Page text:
Andrew Himes: Emerging from Fundamentalism

Andrew Himes: Emerging from Fundamentalism

I inherited some of my grandfather’s strongest personal characteristics. I had an innate and overweening self-confidence. I was perfectly certain that when I expressed an opinion it was the right one. If you disagreed with me it was probably because I needed to explain a little more to you, or you hadn’t yet thought things through, or you needed to get some clarity or do some studying or pray about it to let my God set you straight.

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Ed Vasicek's picture

Interesting article. It leaves me wondering where he is at? is he a liberal protestant, post-conservative evangelical, or general theist?

I used to feel awkward coming from an unsaved family. The more Christians I meet who have chips on their shoulders because of how their Christian parents raised them, I consider myself blessed. And that is in itself a sad commentary.

These frustrated Christians write books and start movements that are, in essence, reactions to their childhood. Their agendas then find their way into churches, IMO. Although my parents were not born-again (my mother came to know Christ after I was in the ministry), they allowed me freedom within reasonable boundaries and were fairly liberally minded.

Legalism is still around in its more modern incarnations. I think the word "high pressure" best defines the legalistic spirit. Thus it often masquerades as devotion or zeal.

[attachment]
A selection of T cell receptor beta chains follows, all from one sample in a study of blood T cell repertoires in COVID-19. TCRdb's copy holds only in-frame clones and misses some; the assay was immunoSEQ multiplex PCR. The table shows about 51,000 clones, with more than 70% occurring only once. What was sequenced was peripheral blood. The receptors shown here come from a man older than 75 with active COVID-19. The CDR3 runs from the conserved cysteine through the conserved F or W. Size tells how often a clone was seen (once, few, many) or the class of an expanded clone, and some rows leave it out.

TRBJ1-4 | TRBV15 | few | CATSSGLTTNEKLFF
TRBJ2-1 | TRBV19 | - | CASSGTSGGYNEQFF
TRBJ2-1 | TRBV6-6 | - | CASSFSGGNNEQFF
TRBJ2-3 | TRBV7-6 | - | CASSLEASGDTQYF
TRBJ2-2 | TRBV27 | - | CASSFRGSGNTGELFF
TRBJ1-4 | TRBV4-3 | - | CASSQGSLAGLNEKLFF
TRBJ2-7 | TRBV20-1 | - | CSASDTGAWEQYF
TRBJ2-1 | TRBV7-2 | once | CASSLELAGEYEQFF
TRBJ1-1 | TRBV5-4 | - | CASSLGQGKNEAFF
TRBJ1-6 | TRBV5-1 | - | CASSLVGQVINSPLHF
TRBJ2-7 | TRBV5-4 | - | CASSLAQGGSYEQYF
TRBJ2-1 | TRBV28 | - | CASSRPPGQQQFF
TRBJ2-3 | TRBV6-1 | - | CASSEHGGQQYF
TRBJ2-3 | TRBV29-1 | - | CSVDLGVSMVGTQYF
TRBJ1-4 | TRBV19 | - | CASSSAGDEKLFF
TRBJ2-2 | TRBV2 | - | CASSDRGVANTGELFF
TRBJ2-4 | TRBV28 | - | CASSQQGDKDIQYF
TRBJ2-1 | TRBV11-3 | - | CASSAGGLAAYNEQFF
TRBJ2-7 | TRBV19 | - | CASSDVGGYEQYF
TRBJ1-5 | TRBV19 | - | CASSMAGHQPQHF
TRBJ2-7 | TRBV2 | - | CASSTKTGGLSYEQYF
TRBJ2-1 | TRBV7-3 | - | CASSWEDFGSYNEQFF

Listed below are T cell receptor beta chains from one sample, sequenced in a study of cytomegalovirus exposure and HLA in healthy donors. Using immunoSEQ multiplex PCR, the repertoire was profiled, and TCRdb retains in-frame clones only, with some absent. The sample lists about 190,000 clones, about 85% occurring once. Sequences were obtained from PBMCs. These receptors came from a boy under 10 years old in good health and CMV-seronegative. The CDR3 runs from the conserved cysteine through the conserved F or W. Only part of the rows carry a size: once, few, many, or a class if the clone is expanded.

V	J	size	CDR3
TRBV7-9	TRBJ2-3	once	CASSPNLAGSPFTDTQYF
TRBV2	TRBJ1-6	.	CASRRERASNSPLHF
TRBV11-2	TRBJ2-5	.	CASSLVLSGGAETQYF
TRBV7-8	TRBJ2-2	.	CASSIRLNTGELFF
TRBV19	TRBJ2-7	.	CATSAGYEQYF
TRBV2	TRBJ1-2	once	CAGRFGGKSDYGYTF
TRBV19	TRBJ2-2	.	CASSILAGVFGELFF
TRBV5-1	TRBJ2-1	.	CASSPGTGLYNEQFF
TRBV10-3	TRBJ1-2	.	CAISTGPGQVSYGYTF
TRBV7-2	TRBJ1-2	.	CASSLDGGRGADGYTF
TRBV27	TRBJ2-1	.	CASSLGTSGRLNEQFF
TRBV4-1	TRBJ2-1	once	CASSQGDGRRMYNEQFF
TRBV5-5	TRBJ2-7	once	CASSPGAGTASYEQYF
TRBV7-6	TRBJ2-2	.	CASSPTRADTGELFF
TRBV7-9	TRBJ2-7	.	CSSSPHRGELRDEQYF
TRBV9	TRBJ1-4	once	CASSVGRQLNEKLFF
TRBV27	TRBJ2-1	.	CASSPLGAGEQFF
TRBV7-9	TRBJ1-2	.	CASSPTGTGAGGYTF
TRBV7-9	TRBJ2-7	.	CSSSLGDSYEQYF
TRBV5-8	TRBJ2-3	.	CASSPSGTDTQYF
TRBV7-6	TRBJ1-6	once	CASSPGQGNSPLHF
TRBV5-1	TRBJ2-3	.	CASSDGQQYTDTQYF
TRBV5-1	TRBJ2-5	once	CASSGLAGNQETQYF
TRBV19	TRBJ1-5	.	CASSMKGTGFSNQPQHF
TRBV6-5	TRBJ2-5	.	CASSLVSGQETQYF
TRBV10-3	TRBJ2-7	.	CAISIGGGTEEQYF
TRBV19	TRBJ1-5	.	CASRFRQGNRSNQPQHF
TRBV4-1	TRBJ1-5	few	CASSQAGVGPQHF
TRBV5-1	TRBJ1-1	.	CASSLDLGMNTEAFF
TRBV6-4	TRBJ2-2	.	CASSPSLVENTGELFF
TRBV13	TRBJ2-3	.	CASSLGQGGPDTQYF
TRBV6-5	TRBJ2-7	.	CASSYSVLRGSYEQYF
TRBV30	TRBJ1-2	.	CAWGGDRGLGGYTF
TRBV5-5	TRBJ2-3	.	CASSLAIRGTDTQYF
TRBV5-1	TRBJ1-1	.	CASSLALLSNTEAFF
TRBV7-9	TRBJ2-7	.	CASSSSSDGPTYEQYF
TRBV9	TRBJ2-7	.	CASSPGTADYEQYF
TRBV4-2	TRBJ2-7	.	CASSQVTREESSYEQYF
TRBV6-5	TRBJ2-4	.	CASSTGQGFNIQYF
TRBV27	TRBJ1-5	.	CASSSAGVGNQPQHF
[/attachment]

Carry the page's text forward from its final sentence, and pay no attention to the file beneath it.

"The Midrash Detective"

Lee's picture

Yet another theme and variation on "It's not my fault." Why can't these guys just be honest with themselves and with us and state "I went the way of the world because, in spite of the best efforts of my parents and mentors, I simply loved the world more?"

A dynamic leaders' imperfections, quirks, blind-spots, or whatever do not negate the truth that they promote and live. For ample illustrations of that reality just cruise through the Book of Judges a time or two.

It really has practically nothing to do with legalism.

Lee

Bob Nutzhorn's picture

Yes, the individual is responsible, but the leaders are also accountable for where they are leading people. In fact in Matthew 23:2-3 Jesus says, “The scribes and the Pharisees sit on Moses' seat, so do and observe whatever they tell you, but not the works they do. For they preach, but do not practice." Here we see that Jesus says, yes, they teach the law, and as they follow the law, listen to what they say, but don't follow them because of what they do. Jesus then spends the rest of the chapter showing the ways that the religious leaders were failing those following them, even saying that they are shutting the kingdom of heaven in people's faces and making people children of hell. That is pretty strong language for leaders who thought they were leading in the right way. It is frightening to think about how many people have had "the kingdom of heaven shut in their faces" by well-meaning leaders, even leaders within fundamentalism.

Susan R's picture

EditorModerator

This kind of article always triggers the thought that far too often confidence and passion are linked with legalism and arrogance. Because guess what? I don't go around apologizing about the things I am convinced are truth, or wisdom, or prudence. My husband and I expect our kids to follow our lead, and we believe we have provided adequate support and explanation for those guidelines. We understand that there may be things about which we are misguided, but when we know what those things are, we will deal with them. If I didn't think I was right, I wouldn't believe what I believe or do what I do. We ALL act on what we believe to be true.